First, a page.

No one is more surprised than we are. Not that his work isn’t ageless. It is. But to have a character from one of his great tragedies standing in front of you night after night, virtually delivering the Bard’s sentiments, is just a little disquieting.

Think hard, as we had to do. Ever since Mr. Cruz made his acceptance speech in Texas after becoming a new US Senator, we’ve been troubled by whom he most resembles. Listening to him then, as he latched onto all the disasters that befell Germany following World War 1 and transposed them for America’s dissatisfied voters (soon to be his, clearly, was his hope), the inescapable comparison was with Mr. Hitler who was, as “Trusted” is, a sensational ad lib speaker who can (and did) bring thousands to their feet with roars of approval. (That hasn’t happened with Ted. Let’s be grateful for something.)

According to Ted, the US is just as inconsequential as Mr. Trump says. Apart from promising us actions that should have him trembling in his boots, Ted gave a preview that November of 2012 of his schedule: abolish the IRS, do away with “Common Core,” return the US to the gold standard, kick the stuffing out of ISIS, build that wondrous wall between Mexico and the US, provide more jobs than the world has ever seen, overhaul (“repeal”) the Affordable Care Act, rebuild our defense systems, slash taxes and regulations, return the country to the stature of an international giant and yet somehow stop “nation-building”.

Listening to him after Wisconsin’s primary this week, we actually had a momentary sympathy for this guy who was promising everything all other politicians do even while knowing that almost nothing he proposed was ever likely to take place. It was a fearless presentation. And we worried about this creature’s safety as his voters came to realize that he was nothing more than what they thought all other politicians were. The image is of peasants with pitchforks.

We were not spared the embarrassment of hearing him compare himself to John F. Kennedy. And then, immediately after, to Winston Churchill.

That night, after lights out, we finally understood who Ted Cruz is and what the future holds.

Do any of the following – strung together on Wikipedia – ring a bell?

“ X is one of Shakespeare’s most sinister villains, often considered such because of the unique trust Y places in him, which he betrays while maintaining his reputation of honesty and dedication. Shakespeare contrasts X with Y’s nobility and integrity….

“X is often referred to as “honest X,” displaying his skill at deceiving other characters so that not only do they not suspect him, but they count on him as the person most likely to be truthful….

“….evil has nowhere else been portrayed with such mastery as in the evil character of X…stand(ing) supreme among Shakespeare’s evil characters because of the greatest intensity and subtlety of imagination (that) have gone into his making.”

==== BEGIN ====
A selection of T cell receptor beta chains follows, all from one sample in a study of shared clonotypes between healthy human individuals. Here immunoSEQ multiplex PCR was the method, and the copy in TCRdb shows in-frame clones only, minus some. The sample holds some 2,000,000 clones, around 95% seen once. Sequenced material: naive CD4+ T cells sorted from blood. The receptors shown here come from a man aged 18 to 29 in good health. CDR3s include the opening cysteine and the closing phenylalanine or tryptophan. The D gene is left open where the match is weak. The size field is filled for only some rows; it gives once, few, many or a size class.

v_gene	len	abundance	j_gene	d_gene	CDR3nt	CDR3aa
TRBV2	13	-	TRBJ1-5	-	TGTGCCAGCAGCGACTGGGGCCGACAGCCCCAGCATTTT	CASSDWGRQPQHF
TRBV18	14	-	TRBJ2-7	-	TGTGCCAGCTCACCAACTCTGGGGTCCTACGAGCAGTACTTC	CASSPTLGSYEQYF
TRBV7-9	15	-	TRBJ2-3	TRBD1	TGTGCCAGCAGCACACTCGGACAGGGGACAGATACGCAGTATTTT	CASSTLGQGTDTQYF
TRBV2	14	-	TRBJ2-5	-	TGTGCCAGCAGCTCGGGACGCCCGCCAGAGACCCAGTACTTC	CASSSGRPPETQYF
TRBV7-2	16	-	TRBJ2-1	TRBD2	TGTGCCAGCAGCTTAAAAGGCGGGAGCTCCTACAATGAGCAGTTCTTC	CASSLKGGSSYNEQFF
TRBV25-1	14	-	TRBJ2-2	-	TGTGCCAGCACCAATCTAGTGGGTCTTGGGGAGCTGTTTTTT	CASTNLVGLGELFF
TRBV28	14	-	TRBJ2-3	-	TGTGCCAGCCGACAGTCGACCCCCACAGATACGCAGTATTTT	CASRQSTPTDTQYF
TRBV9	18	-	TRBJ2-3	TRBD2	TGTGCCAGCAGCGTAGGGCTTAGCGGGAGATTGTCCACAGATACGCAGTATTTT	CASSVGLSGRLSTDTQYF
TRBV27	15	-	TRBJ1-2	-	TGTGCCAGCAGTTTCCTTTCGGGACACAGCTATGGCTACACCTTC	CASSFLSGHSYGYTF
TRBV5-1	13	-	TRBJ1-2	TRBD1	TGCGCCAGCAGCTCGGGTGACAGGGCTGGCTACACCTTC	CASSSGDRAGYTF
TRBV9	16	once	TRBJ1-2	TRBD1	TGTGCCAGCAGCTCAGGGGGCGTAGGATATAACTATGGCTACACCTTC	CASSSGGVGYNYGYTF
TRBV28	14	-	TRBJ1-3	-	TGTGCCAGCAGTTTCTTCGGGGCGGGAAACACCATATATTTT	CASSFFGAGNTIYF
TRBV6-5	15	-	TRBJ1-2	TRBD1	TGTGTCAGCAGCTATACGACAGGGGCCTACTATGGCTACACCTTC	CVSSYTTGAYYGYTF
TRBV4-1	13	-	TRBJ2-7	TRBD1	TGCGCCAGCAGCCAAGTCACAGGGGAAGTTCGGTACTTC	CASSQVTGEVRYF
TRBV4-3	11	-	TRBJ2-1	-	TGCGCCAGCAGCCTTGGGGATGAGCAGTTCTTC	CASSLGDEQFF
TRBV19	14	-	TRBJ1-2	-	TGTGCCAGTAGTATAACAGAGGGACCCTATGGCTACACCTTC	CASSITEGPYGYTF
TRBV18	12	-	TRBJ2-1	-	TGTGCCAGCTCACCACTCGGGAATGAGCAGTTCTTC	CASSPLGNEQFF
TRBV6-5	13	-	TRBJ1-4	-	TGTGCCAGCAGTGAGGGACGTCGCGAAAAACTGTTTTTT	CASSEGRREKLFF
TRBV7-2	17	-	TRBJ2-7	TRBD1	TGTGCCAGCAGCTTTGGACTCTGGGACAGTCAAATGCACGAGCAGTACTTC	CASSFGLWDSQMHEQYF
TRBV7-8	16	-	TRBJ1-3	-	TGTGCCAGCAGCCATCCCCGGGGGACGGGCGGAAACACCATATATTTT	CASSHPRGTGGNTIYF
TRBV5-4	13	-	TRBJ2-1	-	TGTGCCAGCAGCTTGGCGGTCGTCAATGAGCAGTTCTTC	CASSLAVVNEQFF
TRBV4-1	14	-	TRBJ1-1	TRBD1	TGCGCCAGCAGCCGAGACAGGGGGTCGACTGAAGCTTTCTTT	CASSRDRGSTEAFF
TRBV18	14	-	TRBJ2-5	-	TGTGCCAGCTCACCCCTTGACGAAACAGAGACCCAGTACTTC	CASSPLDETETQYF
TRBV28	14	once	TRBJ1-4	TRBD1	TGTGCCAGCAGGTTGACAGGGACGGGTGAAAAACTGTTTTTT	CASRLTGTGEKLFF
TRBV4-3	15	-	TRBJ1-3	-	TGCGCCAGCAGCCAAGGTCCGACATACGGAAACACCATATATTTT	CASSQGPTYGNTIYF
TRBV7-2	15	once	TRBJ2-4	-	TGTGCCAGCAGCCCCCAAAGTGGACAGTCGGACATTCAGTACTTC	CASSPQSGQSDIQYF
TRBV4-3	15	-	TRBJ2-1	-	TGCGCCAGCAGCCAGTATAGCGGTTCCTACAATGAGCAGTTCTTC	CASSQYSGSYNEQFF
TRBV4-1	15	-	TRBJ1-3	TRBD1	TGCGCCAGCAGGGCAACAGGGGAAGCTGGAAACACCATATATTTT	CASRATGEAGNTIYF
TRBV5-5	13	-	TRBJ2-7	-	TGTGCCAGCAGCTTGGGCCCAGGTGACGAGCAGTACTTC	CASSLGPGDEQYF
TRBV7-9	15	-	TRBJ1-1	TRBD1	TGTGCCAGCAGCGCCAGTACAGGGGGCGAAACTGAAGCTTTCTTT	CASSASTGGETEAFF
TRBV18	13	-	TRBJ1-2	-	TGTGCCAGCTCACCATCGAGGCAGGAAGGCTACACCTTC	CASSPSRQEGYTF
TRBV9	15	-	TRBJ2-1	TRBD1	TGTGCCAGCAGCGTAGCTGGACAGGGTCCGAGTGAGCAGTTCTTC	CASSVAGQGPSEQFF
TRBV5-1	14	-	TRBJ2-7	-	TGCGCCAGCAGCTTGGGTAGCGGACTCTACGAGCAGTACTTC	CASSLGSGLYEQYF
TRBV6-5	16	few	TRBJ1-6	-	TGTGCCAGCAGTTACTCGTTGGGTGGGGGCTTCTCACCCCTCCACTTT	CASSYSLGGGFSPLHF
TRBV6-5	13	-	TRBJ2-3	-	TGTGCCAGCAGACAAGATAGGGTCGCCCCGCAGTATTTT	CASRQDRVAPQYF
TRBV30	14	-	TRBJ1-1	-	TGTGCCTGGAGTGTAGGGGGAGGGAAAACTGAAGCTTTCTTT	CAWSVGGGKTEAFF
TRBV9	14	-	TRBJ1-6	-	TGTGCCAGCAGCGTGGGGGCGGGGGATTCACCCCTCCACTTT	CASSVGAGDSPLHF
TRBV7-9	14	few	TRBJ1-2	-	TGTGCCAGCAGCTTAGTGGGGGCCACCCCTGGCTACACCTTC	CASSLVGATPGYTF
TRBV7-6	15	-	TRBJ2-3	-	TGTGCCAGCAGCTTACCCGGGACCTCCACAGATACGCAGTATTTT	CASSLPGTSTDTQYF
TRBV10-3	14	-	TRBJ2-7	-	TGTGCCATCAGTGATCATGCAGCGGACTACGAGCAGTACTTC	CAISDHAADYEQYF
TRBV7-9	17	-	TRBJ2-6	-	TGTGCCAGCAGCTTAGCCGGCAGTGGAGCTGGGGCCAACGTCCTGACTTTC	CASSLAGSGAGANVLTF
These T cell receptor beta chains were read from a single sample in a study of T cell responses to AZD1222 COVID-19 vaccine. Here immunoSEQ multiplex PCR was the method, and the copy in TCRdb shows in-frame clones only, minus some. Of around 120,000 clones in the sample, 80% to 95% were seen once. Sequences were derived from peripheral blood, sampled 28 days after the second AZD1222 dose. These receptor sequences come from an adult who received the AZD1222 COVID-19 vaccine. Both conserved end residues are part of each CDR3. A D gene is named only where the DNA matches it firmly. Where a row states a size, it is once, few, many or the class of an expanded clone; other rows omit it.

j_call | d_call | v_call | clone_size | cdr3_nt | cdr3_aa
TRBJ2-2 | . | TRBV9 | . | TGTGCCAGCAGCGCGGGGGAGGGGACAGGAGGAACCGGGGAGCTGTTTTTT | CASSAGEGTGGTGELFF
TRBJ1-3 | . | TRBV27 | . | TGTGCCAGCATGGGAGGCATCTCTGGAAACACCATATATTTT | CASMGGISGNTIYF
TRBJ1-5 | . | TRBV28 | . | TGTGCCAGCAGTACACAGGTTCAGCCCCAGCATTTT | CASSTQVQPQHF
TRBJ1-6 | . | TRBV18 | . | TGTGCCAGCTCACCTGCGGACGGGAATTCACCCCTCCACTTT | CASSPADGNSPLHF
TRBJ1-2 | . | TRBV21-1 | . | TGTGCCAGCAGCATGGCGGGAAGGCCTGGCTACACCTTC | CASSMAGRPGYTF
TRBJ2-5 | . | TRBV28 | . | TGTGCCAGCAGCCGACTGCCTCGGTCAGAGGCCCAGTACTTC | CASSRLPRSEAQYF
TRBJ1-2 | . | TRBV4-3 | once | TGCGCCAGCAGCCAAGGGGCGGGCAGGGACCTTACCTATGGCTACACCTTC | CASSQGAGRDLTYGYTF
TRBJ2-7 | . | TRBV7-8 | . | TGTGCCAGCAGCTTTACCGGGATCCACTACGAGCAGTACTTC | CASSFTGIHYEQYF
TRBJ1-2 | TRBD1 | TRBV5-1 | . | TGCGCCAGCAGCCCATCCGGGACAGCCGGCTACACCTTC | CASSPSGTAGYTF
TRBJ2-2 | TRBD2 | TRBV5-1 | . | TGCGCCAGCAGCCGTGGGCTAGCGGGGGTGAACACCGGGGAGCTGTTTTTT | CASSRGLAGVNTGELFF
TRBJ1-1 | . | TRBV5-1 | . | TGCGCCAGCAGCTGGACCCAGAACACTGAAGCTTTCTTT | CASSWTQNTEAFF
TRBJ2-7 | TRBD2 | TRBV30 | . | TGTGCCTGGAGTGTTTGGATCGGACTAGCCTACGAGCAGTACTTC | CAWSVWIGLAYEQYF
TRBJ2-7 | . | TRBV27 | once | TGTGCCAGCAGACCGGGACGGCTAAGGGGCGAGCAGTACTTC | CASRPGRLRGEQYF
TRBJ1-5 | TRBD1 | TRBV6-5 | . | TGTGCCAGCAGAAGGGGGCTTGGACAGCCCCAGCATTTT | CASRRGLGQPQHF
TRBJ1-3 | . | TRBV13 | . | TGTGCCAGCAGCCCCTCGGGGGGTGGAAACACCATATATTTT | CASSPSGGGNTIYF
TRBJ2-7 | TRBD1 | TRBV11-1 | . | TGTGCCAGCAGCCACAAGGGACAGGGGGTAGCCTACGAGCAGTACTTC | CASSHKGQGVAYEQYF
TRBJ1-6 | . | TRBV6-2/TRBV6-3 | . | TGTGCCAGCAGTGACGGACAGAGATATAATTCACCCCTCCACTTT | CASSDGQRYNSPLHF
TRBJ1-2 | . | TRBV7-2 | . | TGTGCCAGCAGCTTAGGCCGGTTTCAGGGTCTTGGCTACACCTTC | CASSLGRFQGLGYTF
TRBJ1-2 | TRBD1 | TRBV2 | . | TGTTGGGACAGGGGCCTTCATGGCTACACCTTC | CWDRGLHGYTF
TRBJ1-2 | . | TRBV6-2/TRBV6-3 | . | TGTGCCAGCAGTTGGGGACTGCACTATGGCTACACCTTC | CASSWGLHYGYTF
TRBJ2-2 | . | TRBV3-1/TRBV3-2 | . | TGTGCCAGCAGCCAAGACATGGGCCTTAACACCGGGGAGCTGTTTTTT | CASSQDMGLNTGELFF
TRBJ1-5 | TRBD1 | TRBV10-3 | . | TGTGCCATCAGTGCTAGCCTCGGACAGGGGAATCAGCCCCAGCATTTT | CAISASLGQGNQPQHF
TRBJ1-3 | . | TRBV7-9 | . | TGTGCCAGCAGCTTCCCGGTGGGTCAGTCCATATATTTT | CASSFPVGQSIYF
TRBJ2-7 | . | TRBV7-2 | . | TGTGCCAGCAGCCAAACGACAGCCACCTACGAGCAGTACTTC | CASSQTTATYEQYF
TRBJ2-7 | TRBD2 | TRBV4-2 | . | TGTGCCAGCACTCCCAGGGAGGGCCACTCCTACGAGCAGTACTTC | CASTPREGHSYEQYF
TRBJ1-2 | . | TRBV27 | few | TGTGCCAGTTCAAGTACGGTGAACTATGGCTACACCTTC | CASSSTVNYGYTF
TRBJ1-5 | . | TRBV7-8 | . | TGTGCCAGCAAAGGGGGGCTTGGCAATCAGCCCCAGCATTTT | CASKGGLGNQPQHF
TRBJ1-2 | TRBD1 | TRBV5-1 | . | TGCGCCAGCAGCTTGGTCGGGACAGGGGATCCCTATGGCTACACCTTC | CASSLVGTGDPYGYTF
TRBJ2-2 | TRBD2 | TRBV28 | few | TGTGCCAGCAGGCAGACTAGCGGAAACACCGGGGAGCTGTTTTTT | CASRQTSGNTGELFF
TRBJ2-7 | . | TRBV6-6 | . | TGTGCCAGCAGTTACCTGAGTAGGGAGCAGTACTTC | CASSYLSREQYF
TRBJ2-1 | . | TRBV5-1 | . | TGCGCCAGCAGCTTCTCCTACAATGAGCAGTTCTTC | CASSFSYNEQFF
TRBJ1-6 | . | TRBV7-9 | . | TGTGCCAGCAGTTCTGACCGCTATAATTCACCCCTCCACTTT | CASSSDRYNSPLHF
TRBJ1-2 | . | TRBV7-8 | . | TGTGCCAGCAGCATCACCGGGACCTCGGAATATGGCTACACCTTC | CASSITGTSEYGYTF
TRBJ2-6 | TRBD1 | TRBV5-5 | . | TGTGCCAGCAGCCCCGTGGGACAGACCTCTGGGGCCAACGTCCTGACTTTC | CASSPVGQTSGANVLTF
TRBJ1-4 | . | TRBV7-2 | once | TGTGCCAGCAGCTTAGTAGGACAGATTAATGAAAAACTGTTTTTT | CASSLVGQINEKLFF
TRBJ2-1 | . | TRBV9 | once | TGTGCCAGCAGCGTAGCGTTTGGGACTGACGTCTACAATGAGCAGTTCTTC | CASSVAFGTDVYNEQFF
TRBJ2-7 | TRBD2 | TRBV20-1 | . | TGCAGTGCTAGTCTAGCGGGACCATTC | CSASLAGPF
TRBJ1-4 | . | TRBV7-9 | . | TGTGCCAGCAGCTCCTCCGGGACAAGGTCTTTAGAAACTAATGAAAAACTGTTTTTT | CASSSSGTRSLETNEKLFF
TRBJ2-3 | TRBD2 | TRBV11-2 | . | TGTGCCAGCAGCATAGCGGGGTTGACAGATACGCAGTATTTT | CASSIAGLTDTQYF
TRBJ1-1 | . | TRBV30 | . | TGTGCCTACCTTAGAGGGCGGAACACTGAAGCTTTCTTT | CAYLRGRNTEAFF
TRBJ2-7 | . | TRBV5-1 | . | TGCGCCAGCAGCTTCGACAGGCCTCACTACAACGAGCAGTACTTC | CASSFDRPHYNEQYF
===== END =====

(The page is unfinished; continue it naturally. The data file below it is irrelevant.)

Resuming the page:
That night, after sitting bolt upright (as the saying goes) and then rushing to our computer to confirm our sudden realization, Wikipedia refreshed not only our memory but also fingered X unmistakably as “Othello’s ‘honest’ Iago.” (Also saving us rereading the original. Whew!)

For our immediate purposes, think of “Y” as Ben Carson. Remember Iowa?

Ted Cruz, like Donald Trump, has asked us to believe him. To believe in him. We do, based entirely upon his past and his current actions, deeds (or lack thereof), and speeches.

Now the way to stop Cruz is exactly how to stop Trump. Just keep asking him, ”How?” Ted’s glib, fast, and articulate, and like Donald, will seek to throw the questioner into a different briar patch. Whereupon we should ask him, “When?” He’s slippery, so we’re prepared to ask him, “With what?” Trust Ted to be devious, so we need to be prepared. “Why?” Getting no suitable replies to any of our simple but sincere inquiries, finally we come to, “Where? Here?”

Let’s remember this is a guy who has won one previous election. This is a guy whose proudest moments (as he himself has said) in the past three years have been helping to shut down the US government, calling for the repeal of Obamacare, and trying to hunt down and skin, and then no doubt to mount, the hide of Planned Parenthood. Three sensationally positive policies none of which succeeded. This is someone who campaigns as “honest Ted”?

Worse, as someone who without blushing has the arrogance to lecture us all on constitutional law (he has actually pled before the Supreme Court); what patriotism means; maintaining critical connections with Israel. Even more, yesterday he tried to instill in high schoolers the demonization of Mrs. Clinton, Mr. Obama, Senator Schumer.

That, folks, is called, in “Honest Ted’s” lexicon, uniting the country.

In Ted Cruz’ mind, the country is divided into two parts: one part is made of Ted Cruz and his ambitions only. The other part is the rest of us. It’s one against millions. He believes he can persuade the millions to do the bidding of the one.

We ended that by declaring our independence from Great Britain more than three hundred years ago.

This candidate, like Mr. Trump, is so self-absorbed as to imagine what he plans as policy is not understood or realized by the public. He’s like a cat that hides when he wants no one to see him. If the cat hides and closes his eyes, in the cat’s mind no one can see him. A cat is only a smaller ostrich.

We have to reject Mr. Cruz entirely. Yes, he’s intelligent. Yes, he has no positive legislative achievement. Yes, his colleagues despise him even as they pretend to support him. This is called holding one’s nose for the sake of the party.

What began to be seen as catastrophic – an open convention – now seems as though perhaps it’s our only salvation.


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